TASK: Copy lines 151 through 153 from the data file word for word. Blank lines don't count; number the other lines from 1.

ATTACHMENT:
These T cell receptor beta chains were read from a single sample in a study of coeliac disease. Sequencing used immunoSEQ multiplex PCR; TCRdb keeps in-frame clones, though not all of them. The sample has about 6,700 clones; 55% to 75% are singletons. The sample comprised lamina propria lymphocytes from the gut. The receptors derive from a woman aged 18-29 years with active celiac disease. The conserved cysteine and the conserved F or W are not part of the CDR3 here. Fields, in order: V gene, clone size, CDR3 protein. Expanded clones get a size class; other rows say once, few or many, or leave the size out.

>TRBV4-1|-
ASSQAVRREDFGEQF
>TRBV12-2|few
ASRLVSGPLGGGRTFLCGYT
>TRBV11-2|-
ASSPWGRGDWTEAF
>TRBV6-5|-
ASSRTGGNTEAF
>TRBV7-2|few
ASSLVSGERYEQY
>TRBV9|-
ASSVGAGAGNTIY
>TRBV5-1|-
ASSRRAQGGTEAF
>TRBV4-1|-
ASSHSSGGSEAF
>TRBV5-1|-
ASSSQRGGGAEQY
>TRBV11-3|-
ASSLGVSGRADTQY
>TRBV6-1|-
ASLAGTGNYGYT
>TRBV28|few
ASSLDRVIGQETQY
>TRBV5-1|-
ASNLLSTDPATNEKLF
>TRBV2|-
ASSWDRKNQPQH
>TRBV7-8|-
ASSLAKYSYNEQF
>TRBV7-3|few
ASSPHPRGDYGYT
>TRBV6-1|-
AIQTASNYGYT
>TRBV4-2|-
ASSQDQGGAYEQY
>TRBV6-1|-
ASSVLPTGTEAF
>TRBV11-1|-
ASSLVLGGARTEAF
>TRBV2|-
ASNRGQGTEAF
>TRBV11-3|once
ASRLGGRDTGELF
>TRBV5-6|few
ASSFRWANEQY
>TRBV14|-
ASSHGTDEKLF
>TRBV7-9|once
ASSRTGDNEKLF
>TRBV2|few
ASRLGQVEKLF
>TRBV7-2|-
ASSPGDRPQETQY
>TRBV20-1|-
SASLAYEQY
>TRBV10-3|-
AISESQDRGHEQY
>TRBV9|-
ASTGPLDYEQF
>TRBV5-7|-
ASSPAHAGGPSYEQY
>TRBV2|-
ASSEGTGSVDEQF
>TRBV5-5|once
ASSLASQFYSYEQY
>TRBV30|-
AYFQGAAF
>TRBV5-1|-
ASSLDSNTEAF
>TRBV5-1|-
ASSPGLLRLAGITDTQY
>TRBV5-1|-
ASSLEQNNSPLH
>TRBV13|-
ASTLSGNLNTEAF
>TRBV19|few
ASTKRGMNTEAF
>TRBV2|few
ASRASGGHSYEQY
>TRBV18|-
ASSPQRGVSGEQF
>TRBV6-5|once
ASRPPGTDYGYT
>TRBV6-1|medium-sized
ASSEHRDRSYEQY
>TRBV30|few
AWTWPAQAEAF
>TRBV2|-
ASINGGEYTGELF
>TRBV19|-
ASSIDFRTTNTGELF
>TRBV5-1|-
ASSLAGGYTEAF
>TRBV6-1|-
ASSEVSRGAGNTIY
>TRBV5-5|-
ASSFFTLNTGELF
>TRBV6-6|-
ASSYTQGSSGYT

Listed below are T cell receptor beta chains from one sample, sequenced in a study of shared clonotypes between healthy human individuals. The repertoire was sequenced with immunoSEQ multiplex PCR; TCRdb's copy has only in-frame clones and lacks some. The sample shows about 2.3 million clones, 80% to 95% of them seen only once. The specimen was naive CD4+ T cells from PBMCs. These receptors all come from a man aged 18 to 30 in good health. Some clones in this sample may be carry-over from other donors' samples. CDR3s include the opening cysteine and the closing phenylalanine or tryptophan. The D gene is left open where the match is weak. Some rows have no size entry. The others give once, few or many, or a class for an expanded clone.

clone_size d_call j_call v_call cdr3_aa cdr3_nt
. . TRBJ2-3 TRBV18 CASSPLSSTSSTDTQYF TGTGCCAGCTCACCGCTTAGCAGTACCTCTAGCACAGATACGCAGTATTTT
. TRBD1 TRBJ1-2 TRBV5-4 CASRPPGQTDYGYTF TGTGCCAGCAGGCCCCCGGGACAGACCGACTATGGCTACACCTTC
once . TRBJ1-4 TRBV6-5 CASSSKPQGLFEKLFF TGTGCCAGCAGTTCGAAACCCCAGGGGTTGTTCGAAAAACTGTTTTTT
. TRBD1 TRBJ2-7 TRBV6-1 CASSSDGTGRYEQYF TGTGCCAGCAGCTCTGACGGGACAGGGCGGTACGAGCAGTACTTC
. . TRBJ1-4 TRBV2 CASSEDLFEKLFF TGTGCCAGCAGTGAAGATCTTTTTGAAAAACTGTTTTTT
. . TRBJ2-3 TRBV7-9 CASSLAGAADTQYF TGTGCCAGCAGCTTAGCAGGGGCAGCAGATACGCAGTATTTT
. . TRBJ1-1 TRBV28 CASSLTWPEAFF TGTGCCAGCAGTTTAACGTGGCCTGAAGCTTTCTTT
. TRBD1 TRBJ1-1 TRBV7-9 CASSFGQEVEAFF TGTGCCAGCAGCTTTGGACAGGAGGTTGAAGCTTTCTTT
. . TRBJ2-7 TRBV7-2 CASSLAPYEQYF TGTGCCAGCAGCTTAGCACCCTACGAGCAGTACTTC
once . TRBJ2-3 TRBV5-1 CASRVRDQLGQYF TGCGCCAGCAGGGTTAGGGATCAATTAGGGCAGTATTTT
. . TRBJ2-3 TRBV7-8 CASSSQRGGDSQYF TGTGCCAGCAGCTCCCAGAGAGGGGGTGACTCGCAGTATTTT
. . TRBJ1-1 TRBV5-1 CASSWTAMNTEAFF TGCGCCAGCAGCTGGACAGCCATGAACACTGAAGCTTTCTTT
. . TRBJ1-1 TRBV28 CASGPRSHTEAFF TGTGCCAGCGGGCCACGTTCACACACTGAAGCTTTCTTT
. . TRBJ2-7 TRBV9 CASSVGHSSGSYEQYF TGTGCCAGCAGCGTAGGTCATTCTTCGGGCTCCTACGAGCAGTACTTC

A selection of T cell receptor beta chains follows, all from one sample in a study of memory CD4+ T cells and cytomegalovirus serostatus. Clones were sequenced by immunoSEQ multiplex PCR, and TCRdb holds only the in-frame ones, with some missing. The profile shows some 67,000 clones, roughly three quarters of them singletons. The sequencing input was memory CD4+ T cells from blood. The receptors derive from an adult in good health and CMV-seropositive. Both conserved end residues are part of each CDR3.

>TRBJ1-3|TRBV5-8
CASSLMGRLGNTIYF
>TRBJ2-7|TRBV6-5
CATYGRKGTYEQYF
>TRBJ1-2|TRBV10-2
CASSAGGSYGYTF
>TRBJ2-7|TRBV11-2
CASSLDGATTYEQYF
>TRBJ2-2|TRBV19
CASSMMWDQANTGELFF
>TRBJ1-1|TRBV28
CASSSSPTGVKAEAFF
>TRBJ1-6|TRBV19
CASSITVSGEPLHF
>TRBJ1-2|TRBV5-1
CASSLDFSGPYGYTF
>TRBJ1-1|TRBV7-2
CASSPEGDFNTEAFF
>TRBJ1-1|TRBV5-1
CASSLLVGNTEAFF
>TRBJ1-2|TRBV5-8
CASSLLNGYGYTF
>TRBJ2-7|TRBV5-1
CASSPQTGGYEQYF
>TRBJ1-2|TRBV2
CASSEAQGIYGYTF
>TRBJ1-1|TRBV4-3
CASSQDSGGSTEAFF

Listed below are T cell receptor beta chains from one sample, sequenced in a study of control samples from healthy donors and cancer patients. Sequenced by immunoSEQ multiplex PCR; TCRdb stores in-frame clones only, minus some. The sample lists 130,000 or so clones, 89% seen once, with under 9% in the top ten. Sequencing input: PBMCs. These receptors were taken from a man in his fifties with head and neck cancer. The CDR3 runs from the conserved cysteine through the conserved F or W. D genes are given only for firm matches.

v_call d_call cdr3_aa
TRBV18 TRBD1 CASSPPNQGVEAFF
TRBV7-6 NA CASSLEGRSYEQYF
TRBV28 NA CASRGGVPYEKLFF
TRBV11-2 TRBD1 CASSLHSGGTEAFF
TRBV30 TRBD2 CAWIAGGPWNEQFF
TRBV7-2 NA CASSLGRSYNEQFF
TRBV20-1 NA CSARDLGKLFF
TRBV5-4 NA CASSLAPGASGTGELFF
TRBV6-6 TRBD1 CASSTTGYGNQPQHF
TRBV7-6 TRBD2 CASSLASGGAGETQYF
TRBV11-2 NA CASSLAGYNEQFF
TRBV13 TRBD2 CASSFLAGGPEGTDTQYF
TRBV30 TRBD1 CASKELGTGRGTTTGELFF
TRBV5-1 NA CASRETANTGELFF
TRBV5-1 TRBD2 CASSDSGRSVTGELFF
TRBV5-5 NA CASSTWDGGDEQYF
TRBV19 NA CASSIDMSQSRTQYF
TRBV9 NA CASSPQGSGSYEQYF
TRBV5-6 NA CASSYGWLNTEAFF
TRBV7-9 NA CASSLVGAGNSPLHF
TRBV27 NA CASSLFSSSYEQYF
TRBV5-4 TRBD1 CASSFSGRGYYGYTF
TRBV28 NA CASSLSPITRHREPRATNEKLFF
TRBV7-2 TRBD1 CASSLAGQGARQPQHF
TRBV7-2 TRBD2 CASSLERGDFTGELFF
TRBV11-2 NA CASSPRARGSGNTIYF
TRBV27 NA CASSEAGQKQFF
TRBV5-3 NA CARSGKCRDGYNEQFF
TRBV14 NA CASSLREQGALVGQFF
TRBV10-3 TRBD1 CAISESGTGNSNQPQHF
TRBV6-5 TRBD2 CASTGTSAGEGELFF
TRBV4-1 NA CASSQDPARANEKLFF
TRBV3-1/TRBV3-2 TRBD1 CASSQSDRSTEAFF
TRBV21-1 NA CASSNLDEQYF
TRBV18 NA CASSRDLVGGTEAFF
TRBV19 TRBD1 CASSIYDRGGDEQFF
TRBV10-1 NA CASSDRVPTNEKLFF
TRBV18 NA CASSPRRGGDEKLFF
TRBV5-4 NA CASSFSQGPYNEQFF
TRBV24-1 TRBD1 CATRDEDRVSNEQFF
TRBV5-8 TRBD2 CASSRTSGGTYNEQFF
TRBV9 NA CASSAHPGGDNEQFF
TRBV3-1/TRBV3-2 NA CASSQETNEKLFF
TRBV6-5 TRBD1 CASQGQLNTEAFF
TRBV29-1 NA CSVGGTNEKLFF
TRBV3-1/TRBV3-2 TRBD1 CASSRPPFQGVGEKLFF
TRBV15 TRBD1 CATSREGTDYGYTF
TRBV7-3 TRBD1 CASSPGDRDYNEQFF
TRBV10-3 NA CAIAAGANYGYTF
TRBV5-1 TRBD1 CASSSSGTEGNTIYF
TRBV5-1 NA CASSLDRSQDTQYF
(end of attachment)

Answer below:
TRBV28 NA CASRGGVPYEKLFF
TRBV11-2 TRBD1 CASSLHSGGTEAFF
TRBV30 TRBD2 CAWIAGGPWNEQFF